This development would have conferred benefits that extend far beyond locomotion. Walking on two legs frees up the hands, allowing for the use of tools and, eventually, bigger brains. And the complex landscape could have made our ancestors smarter, says Dr. Winder.

The varied terrain may also have contributed to improved cognitive skills such as navigation and communication abilities, accounting for the continued evolution of our brains and social functions such as co-operation and team work.

That we stood upright because the terrain was rough. Oh sure. Oh double sure. Can’t think of a better reason. It’s for damn sure that two-legged creatures are much better at “climbing, balancing, scrambling, and moving swiftly over broken ground” than any four-legged stumblebum. Yes, a wolf is no match for us. We can run down mountain goats with ease. Is it any wonder that so many two-legged creatures evolved in rough, tumble-down terrain? You know, those other two-legged creatures like… like… like…
Oh well, you know who you are.

What Ms Winder ignores is her other statement: “Walking on two legs frees up the hands, allowing for the use of tools.” But, hey, Ms Winder, one doesn’t have to walk upright to use tools, only to carry them. And it makes no difference what kind of ground you’re carrying things over; you have to stand up. Carrying tools is like being in the water all the time; you have no choice but to stand up. We never had prehensile tails.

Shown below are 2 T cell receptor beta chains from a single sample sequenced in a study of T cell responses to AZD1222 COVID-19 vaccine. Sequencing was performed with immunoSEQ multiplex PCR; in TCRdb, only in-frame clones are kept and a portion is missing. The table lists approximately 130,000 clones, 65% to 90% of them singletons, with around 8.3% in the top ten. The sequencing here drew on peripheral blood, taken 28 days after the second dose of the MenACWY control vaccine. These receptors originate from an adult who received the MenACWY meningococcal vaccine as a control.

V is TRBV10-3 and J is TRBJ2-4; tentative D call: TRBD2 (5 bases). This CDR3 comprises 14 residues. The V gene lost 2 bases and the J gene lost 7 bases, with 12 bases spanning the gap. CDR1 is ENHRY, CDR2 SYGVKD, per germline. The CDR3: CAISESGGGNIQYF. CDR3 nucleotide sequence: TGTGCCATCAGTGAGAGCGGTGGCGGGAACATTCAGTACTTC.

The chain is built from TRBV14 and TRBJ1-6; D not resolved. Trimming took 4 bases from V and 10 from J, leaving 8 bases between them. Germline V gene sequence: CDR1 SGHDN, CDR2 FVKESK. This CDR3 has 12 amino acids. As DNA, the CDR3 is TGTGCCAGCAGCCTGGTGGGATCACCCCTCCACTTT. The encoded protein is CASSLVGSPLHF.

Wednesday, May 22, 2013

Fishing Expedition

If I’ve been quite, it’s for lack of desire to keep beating around the bush, but the coincidence of these two articles from were too good to pass up for a littoralist such as myself. Bolstering the argument that humans evolved on the shoreline, this from “Neanderthal Greek Paradise Found” (May 22, 2013) by Jennifer Viegas:

“The Neanderthals seemed to have a particular fondness for tortoise meat. The shells -- from shellfish too -- mostly were all recycled into tools, such as implements for scraping.…

“Dental wear suggests that the Neanderthals enjoyed a varied diet consisting of seafood, meat, and plants.”

and this from "Prehistoric Dog Lovers Liked Seafood, Jewelry, Spirituality" by the same author (May 22, 2013):"

“‘Dog burials appear to be more common in areas where diets were rich in aquatic foods because these same areas also appear to have had the densest human populations and the most cemeteries,’ lead author Robert Losey, a University of Alberta anthropologist, told Discovery News.

“‘If the practice of burying dogs was solely related to their importance in procuring terrestrial game, we would expect to see them in the Early Holocene (around 9,000 years ago), when human subsistence practices were focused on these animals,’ Losey continued. ‘Further, we would expect to see them in later periods in areas where fish were never really major components of the diet and deer were the primary focus, but they are rare or absent in these regions.’”